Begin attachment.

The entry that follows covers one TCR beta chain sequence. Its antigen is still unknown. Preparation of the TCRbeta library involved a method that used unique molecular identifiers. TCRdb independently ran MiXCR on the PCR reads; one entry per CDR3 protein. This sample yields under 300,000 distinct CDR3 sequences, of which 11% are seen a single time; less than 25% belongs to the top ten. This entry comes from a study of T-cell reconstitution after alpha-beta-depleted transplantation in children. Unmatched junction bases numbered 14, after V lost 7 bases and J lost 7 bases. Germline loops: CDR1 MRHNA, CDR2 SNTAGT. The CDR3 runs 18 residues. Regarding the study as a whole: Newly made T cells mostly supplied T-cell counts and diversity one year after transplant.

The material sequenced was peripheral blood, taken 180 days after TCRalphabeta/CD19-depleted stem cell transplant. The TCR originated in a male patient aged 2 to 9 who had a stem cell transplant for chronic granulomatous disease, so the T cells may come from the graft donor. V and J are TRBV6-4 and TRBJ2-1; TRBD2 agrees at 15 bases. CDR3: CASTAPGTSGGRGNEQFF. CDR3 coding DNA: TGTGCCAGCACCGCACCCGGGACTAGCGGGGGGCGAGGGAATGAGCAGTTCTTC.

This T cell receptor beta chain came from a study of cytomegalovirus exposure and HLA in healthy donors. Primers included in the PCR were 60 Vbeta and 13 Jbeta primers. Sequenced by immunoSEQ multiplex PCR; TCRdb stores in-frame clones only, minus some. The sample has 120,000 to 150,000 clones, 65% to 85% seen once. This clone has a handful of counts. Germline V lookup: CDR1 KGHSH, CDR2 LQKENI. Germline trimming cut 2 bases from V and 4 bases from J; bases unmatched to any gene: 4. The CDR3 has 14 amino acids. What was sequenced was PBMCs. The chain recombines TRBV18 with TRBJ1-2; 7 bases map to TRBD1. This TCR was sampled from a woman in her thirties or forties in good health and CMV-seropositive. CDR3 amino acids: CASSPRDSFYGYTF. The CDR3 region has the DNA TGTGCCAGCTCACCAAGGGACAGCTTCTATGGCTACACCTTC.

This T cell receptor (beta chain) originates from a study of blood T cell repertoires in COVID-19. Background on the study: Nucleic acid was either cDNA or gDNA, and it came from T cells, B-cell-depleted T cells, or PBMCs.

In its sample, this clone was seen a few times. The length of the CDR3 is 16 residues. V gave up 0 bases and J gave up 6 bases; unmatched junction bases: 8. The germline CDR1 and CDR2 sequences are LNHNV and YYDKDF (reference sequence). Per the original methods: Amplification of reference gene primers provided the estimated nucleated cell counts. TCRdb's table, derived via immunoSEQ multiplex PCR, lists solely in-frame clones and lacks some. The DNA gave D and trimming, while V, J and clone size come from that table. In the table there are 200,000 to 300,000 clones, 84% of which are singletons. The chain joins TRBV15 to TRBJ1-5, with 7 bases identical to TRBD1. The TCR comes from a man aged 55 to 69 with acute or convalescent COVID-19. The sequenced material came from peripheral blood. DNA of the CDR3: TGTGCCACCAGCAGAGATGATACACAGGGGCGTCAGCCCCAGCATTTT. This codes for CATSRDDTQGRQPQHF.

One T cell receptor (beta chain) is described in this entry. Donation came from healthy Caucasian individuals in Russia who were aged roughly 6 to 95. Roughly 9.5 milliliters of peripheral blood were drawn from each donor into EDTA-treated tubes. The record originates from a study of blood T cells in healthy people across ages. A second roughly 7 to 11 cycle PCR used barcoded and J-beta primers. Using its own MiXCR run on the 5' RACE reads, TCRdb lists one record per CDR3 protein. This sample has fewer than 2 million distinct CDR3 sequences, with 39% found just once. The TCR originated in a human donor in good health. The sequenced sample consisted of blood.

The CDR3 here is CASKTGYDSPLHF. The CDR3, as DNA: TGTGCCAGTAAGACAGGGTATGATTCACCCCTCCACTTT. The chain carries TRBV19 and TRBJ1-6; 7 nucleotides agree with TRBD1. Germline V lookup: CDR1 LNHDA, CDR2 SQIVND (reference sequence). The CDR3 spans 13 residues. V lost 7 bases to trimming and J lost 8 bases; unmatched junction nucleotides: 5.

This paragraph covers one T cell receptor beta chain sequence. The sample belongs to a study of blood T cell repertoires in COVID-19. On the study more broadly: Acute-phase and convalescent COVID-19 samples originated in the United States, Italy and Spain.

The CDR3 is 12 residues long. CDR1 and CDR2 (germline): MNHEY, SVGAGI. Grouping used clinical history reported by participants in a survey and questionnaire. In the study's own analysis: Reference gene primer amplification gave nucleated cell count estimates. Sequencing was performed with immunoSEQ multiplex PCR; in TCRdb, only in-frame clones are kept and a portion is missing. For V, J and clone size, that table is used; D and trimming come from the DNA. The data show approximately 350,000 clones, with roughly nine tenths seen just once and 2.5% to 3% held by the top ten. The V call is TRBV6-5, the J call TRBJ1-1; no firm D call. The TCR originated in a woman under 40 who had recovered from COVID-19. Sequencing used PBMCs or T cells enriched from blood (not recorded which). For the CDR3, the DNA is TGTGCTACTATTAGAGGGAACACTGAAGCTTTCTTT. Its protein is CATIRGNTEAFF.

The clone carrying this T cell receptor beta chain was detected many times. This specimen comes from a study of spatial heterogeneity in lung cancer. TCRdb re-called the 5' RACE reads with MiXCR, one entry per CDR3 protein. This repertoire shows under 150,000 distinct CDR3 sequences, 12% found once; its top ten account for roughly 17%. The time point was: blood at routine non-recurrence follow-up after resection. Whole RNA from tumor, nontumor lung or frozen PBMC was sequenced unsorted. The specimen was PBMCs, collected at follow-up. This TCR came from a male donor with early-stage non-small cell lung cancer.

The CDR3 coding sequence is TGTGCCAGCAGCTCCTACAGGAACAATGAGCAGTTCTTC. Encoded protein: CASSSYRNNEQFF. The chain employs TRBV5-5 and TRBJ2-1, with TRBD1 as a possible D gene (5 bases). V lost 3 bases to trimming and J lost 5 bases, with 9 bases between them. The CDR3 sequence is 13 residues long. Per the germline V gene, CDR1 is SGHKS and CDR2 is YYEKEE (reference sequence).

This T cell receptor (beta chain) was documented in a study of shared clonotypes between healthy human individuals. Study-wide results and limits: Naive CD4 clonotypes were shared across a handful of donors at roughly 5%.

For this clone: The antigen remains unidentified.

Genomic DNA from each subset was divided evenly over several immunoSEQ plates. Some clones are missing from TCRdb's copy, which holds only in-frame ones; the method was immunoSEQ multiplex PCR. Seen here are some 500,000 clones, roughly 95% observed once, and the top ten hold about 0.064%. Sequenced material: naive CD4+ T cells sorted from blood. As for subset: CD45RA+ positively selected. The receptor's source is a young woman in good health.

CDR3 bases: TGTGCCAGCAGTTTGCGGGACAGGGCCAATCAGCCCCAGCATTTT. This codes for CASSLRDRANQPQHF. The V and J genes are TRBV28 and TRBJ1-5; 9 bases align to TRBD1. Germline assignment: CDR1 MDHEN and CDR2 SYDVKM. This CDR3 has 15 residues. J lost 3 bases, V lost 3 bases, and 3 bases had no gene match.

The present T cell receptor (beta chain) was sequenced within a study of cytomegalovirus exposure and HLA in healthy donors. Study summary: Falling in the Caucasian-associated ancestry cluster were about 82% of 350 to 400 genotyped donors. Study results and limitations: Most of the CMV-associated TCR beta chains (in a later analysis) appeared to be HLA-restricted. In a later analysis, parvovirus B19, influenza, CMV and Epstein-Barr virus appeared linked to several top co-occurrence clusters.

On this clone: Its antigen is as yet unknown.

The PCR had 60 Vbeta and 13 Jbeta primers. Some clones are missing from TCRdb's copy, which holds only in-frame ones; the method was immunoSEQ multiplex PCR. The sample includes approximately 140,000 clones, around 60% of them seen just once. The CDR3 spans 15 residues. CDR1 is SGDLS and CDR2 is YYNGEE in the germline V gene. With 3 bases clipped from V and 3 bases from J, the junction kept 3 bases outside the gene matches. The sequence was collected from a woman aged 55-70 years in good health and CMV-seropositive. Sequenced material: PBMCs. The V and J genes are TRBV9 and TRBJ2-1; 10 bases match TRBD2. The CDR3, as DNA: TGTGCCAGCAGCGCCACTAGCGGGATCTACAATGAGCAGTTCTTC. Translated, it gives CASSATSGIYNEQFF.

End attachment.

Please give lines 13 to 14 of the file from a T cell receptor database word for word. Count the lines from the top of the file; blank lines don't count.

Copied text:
For this clone: The antigen remains unidentified.

Genomic DNA from each subset was divided evenly over several immunoSEQ plates. Some clones are missing from TCRdb's copy, which holds only in-frame ones; the method was immunoSEQ multiplex PCR. Seen here are some 500,000 clones, roughly 95% observed once, and the top ten hold about 0.064%. Sequenced material: naive CD4+ T cells sorted from blood. As for subset: CD45RA+ positively selected. The receptor's source is a young woman in good health.